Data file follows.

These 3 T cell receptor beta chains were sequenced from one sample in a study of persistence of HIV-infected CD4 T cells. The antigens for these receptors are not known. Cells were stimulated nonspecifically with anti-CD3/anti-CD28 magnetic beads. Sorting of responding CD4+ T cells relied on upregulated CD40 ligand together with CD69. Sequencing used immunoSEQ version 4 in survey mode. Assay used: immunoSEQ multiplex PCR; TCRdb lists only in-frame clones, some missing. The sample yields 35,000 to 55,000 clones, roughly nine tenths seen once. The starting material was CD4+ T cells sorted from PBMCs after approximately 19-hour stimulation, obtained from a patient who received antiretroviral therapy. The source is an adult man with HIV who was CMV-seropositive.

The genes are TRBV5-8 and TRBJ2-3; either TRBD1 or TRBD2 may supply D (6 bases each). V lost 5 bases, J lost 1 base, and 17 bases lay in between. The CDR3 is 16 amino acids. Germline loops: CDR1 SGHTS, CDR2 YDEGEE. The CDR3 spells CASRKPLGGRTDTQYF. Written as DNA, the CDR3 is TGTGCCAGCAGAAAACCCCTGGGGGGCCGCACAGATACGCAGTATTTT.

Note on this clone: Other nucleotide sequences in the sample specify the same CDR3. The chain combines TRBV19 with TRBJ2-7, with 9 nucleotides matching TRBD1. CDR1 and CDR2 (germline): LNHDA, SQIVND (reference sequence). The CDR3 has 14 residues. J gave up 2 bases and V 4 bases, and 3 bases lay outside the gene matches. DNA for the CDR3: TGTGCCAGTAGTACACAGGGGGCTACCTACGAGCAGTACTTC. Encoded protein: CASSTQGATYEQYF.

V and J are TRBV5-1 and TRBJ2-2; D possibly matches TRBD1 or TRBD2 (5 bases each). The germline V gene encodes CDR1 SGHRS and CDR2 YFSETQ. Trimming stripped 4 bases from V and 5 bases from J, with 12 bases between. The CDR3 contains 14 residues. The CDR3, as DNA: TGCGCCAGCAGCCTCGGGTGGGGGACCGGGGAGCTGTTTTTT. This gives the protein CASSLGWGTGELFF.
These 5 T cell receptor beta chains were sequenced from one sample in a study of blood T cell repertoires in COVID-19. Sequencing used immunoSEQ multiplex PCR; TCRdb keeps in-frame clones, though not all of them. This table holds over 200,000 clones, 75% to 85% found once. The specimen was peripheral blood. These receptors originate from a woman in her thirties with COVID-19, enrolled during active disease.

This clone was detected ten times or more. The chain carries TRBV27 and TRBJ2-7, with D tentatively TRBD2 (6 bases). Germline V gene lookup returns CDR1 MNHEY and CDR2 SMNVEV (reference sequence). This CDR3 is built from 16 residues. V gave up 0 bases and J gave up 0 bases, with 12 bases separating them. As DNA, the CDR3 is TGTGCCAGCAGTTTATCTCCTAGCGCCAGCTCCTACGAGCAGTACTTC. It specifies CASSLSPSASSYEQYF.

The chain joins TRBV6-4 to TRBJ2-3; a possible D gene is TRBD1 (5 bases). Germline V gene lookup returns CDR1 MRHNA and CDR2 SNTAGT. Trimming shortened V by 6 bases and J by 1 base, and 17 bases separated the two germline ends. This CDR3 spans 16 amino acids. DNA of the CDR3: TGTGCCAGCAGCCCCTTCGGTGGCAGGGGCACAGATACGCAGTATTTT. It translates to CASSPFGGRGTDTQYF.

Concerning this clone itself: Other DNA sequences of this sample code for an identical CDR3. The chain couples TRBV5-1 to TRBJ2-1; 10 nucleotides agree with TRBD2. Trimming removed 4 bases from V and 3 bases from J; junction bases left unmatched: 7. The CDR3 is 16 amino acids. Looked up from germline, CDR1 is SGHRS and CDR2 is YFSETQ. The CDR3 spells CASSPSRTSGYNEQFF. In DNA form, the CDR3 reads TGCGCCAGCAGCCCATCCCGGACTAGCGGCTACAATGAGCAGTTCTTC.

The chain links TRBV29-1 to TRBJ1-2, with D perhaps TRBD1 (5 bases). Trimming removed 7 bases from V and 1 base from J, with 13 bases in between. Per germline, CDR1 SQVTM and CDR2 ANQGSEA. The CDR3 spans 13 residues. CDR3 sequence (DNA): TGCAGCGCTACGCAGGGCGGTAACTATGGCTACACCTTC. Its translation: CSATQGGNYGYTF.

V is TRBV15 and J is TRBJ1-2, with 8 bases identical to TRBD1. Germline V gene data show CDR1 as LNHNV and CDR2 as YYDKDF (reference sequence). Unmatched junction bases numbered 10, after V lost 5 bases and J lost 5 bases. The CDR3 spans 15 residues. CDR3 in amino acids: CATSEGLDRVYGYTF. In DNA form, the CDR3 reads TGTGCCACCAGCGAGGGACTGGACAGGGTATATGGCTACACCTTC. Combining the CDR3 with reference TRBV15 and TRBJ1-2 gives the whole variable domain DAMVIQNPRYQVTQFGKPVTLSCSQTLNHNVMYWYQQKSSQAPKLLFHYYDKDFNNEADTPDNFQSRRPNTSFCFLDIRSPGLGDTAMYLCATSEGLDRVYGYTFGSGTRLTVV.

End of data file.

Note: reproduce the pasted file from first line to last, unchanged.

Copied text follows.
These 3 T cell receptor beta chains were sequenced from one sample in a study of persistence of HIV-infected CD4 T cells. The antigens for these receptors are not known. Cells were stimulated nonspecifically with anti-CD3/anti-CD28 magnetic beads. Sorting of responding CD4+ T cells relied on upregulated CD40 ligand together with CD69. Sequencing used immunoSEQ version 4 in survey mode. Assay used: immunoSEQ multiplex PCR; TCRdb lists only in-frame clones, some missing. The sample yields 35,000 to 55,000 clones, roughly nine tenths seen once. The starting material was CD4+ T cells sorted from PBMCs after approximately 19-hour stimulation, obtained from a patient who received antiretroviral therapy. The source is an adult man with HIV who was CMV-seropositive.

The genes are TRBV5-8 and TRBJ2-3; either TRBD1 or TRBD2 may supply D (6 bases each). V lost 5 bases, J lost 1 base, and 17 bases lay in between. The CDR3 is 16 amino acids. Germline loops: CDR1 SGHTS, CDR2 YDEGEE. The CDR3 spells CASRKPLGGRTDTQYF. Written as DNA, the CDR3 is TGTGCCAGCAGAAAACCCCTGGGGGGCCGCACAGATACGCAGTATTTT.

Note on this clone: Other nucleotide sequences in the sample specify the same CDR3. The chain combines TRBV19 with TRBJ2-7, with 9 nucleotides matching TRBD1. CDR1 and CDR2 (germline): LNHDA, SQIVND (reference sequence). The CDR3 has 14 residues. J gave up 2 bases and V 4 bases, and 3 bases lay outside the gene matches. DNA for the CDR3: TGTGCCAGTAGTACACAGGGGGCTACCTACGAGCAGTACTTC. Encoded protein: CASSTQGATYEQYF.

V and J are TRBV5-1 and TRBJ2-2; D possibly matches TRBD1 or TRBD2 (5 bases each). The germline V gene encodes CDR1 SGHRS and CDR2 YFSETQ. Trimming stripped 4 bases from V and 5 bases from J, with 12 bases between. The CDR3 contains 14 residues. The CDR3, as DNA: TGCGCCAGCAGCCTCGGGTGGGGGACCGGGGAGCTGTTTTTT. This gives the protein CASSLGWGTGELFF.
These 5 T cell receptor beta chains were sequenced from one sample in a study of blood T cell repertoires in COVID-19. Sequencing used immunoSEQ multiplex PCR; TCRdb keeps in-frame clones, though not all of them. This table holds over 200,000 clones, 75% to 85% found once. The specimen was peripheral blood. These receptors originate from a woman in her thirties with COVID-19, enrolled during active disease.

This clone was detected ten times or more. The chain carries TRBV27 and TRBJ2-7, with D tentatively TRBD2 (6 bases). Germline V gene lookup returns CDR1 MNHEY and CDR2 SMNVEV (reference sequence). This CDR3 is built from 16 residues. V gave up 0 bases and J gave up 0 bases, with 12 bases separating them. As DNA, the CDR3 is TGTGCCAGCAGTTTATCTCCTAGCGCCAGCTCCTACGAGCAGTACTTC. It specifies CASSLSPSASSYEQYF.

The chain joins TRBV6-4 to TRBJ2-3; a possible D gene is TRBD1 (5 bases). Germline V gene lookup returns CDR1 MRHNA and CDR2 SNTAGT. Trimming shortened V by 6 bases and J by 1 base, and 17 bases separated the two germline ends. This CDR3 spans 16 amino acids. DNA of the CDR3: TGTGCCAGCAGCCCCTTCGGTGGCAGGGGCACAGATACGCAGTATTTT. It translates to CASSPFGGRGTDTQYF.

Concerning this clone itself: Other DNA sequences of this sample code for an identical CDR3. The chain couples TRBV5-1 to TRBJ2-1; 10 nucleotides agree with TRBD2. Trimming removed 4 bases from V and 3 bases from J; junction bases left unmatched: 7. The CDR3 is 16 amino acids. Looked up from germline, CDR1 is SGHRS and CDR2 is YFSETQ. The CDR3 spells CASSPSRTSGYNEQFF. In DNA form, the CDR3 reads TGCGCCAGCAGCCCATCCCGGACTAGCGGCTACAATGAGCAGTTCTTC.

The chain links TRBV29-1 to TRBJ1-2, with D perhaps TRBD1 (5 bases). Trimming removed 7 bases from V and 1 base from J, with 13 bases in between. Per germline, CDR1 SQVTM and CDR2 ANQGSEA. The CDR3 spans 13 residues. CDR3 sequence (DNA): TGCAGCGCTACGCAGGGCGGTAACTATGGCTACACCTTC. Its translation: CSATQGGNYGYTF.

V is TRBV15 and J is TRBJ1-2, with 8 bases identical to TRBD1. Germline V gene data show CDR1 as LNHNV and CDR2 as YYDKDF (reference sequence). Unmatched junction bases numbered 10, after V lost 5 bases and J lost 5 bases. The CDR3 spans 15 residues. CDR3 in amino acids: CATSEGLDRVYGYTF. In DNA form, the CDR3 reads TGTGCCACCAGCGAGGGACTGGACAGGGTATATGGCTACACCTTC. Combining the CDR3 with reference TRBV15 and TRBJ1-2 gives the whole variable domain DAMVIQNPRYQVTQFGKPVTLSCSQTLNHNVMYWYQQKSSQAPKLLFHYYDKDFNNEADTPDNFQSRRPNTSFCFLDIRSPGLGDTAMYLCATSEGLDRVYGYTFGSGTRLTVV.